Having achieved our main goal at Maussane-les-Alpilles, namely seeing the Carrières des Lumières show, it was time for a change of scenery. We’d wondered about returning to a municipal campsite at Loupian. However, that has now become an ACSI campsite so gets busy with deal-seeking Dutch campers.
Instead, we headed for a nearby Camping Aire Naturelle site which we discovered last year. It is pretty much halfway between Marseillan and Mèze, near the Bassin de Thau; we were still after some oysters. Both destinations are cyclable and both provide seafood.
Whilst packing for the 140kms hop, we noticed Frodo had had a baby, presumably early in the morning. A Cicada (species unknown) had chosen to emerge on one of his levelling ramps. The exuvia was quite small so it’s not a species I’m familiar with.
Other than the fact that our Télépéage tag had stopped working – curious/irritating ‘cos I bought it only last year – forcing Francine to resume duties taking tickets and contorting to pay as we exited an autoroute, the journey went smoothly enough. We checked into Camping Villemarin at midday. Camping Aire Naturelle sites generally have larger pitches than regular sites and Frodo had plenty of space and some shade. There weren’t very many pitches taken.
The neighbouring pitch was taken, by a large tent. The large tent had a dozen or more cicada exuviae on it, larger ones this time from a species I knew. Some of the more recently emerged adults were still clinging on, drying off before their maiden flights. This, I think, is Cicada orni.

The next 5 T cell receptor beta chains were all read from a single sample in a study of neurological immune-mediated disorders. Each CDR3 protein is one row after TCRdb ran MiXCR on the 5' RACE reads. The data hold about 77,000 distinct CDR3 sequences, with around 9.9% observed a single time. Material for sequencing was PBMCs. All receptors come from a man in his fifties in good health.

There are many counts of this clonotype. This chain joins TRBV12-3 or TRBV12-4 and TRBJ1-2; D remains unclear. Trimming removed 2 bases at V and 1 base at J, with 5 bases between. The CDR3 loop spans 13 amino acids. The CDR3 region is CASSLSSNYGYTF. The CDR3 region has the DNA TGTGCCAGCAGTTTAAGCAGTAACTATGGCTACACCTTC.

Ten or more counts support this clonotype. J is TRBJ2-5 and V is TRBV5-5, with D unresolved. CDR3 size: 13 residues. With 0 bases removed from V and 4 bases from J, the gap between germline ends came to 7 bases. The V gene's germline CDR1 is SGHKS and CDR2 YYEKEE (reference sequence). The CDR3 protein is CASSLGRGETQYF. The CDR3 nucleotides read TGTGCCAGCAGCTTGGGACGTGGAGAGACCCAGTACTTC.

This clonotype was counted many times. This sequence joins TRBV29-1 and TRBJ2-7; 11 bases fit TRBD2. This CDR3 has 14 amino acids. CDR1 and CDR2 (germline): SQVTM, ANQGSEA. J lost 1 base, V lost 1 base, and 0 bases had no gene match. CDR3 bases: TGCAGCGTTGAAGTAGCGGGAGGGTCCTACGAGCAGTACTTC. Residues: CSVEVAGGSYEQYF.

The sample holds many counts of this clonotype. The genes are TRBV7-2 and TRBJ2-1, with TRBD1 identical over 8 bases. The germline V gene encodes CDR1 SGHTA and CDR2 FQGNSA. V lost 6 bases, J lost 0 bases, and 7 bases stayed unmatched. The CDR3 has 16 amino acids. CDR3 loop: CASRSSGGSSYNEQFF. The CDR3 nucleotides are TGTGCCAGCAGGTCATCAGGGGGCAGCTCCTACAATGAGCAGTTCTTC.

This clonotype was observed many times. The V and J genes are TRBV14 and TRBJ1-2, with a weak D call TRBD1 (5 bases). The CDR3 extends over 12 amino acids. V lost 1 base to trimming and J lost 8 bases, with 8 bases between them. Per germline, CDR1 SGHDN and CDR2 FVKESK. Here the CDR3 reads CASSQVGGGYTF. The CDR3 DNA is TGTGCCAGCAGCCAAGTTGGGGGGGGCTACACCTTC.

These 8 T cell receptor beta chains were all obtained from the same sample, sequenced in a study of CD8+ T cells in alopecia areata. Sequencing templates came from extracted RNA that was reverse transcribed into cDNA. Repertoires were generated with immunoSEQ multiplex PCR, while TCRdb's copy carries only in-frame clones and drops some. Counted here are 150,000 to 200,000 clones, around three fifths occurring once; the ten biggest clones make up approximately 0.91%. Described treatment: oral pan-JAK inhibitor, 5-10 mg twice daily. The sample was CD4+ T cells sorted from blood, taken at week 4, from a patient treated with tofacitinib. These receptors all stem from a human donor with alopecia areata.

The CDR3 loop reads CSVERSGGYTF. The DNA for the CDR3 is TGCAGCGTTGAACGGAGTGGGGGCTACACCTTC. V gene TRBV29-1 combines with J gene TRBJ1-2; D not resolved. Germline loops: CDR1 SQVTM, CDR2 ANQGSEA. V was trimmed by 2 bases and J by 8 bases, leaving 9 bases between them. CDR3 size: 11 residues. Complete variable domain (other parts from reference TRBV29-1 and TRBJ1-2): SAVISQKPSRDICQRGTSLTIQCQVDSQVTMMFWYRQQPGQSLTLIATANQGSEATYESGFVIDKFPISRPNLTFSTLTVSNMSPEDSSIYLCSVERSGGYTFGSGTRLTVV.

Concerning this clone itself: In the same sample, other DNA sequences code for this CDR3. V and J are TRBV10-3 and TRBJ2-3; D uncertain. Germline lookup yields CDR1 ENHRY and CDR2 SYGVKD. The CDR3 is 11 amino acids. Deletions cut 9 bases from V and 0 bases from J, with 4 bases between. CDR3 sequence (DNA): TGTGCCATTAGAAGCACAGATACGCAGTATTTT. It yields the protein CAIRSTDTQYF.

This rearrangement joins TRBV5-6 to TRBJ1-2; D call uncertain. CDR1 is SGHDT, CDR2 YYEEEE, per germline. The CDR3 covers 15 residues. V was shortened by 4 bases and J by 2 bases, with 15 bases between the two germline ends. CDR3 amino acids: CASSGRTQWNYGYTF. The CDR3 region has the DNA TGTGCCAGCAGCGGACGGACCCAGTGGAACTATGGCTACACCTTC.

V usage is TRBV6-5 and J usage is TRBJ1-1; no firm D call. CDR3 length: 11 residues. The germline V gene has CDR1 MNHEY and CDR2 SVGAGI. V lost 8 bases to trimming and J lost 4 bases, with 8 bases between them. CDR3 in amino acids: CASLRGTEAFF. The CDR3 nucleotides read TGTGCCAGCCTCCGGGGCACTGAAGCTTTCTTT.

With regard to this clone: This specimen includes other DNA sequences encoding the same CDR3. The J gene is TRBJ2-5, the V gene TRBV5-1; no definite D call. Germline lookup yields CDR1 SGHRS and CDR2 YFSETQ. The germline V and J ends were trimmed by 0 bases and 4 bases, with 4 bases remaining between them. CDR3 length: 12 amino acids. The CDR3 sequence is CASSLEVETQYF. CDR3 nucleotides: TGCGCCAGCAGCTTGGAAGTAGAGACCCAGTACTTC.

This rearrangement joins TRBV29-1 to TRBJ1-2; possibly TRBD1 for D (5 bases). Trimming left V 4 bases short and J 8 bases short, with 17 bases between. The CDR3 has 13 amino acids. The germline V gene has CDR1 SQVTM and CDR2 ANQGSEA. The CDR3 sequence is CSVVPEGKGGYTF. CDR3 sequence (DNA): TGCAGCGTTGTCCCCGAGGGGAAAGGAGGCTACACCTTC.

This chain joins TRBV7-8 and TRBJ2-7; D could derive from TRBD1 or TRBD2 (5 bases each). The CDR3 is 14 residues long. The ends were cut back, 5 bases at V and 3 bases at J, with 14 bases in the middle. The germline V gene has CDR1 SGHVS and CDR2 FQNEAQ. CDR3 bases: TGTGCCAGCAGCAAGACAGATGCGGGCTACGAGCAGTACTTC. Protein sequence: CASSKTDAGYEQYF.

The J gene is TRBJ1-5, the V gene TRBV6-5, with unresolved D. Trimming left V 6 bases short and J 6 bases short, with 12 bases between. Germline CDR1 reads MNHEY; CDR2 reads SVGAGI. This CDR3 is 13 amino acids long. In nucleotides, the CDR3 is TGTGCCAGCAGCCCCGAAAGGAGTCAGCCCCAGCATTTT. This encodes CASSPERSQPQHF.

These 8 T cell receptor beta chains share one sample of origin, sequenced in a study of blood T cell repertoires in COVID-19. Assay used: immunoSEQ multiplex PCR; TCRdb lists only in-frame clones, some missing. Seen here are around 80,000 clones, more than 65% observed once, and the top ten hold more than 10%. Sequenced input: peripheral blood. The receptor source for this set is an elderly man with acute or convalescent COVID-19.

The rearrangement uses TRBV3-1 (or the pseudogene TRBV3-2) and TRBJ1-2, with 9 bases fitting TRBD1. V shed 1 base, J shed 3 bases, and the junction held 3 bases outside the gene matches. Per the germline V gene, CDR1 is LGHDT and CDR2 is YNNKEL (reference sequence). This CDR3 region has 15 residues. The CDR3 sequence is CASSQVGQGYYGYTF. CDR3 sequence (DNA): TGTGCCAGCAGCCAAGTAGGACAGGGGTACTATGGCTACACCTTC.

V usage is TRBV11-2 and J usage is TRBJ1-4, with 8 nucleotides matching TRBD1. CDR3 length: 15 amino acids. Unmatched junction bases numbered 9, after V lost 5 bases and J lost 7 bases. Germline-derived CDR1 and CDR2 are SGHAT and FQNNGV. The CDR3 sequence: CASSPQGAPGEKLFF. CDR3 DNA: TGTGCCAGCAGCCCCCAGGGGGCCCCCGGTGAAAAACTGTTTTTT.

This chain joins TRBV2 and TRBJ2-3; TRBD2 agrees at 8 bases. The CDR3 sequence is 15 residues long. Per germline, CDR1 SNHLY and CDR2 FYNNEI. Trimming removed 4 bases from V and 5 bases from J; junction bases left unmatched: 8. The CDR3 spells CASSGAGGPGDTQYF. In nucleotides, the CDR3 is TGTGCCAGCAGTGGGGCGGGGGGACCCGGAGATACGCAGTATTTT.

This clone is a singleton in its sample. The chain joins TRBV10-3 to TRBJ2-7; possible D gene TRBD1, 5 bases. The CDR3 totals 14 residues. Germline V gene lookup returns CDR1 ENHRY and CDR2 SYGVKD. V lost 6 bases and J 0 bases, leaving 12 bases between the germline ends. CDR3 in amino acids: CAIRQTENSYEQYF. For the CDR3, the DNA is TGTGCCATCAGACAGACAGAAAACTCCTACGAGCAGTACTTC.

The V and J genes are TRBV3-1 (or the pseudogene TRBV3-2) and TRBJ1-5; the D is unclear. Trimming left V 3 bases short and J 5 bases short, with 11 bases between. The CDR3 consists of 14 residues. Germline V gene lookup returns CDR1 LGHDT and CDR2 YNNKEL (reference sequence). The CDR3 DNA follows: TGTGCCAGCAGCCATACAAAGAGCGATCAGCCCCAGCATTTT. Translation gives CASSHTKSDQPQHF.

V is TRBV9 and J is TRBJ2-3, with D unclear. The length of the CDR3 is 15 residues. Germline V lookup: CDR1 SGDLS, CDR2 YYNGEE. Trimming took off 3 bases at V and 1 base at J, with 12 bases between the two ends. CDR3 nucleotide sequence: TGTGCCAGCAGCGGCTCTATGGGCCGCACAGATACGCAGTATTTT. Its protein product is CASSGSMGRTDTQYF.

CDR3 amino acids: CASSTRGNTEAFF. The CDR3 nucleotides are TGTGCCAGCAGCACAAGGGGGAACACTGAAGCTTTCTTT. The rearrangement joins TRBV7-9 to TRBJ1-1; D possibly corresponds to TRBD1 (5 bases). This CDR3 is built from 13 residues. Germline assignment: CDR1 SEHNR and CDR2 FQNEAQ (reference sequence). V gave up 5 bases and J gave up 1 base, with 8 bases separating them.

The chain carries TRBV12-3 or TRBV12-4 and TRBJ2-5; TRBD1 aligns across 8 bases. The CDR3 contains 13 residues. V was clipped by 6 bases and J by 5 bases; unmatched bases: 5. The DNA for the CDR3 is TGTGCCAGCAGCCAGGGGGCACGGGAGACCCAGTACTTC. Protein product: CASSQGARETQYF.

The following morning Frodo joined in the Cicada party. Outside, we had to be careful not to step on any recently surfaced Cicada nymphs tromping across the ground looking for a suitable support to climb up and metamorphose into an adult.
We had been in this situation way back in 2007 when, camping near Montagnac just a short distance from here, a campsite no longer there, we had been mesmerized by this Cicada spectacle. On that occasion, I was ill equipped with no camera support and an old film camera loaded with slow (50 ASA) slide film. Then we “rescued” a few Cicada nymphs onto our awning guy ropes, rigged up a “table-with-books support”, and managed to capture something of the process.
This time I was better equipped and once again pressed the guy ropes into service. A more natural setting would have been good but perhaps not as clear. The process takes 1-2hrs so the lighting changes but here’s a few parts of the sequence.
Being in the right place at the right time is a wonderful thing. I’d been hoping for years that I’d get to witness this again.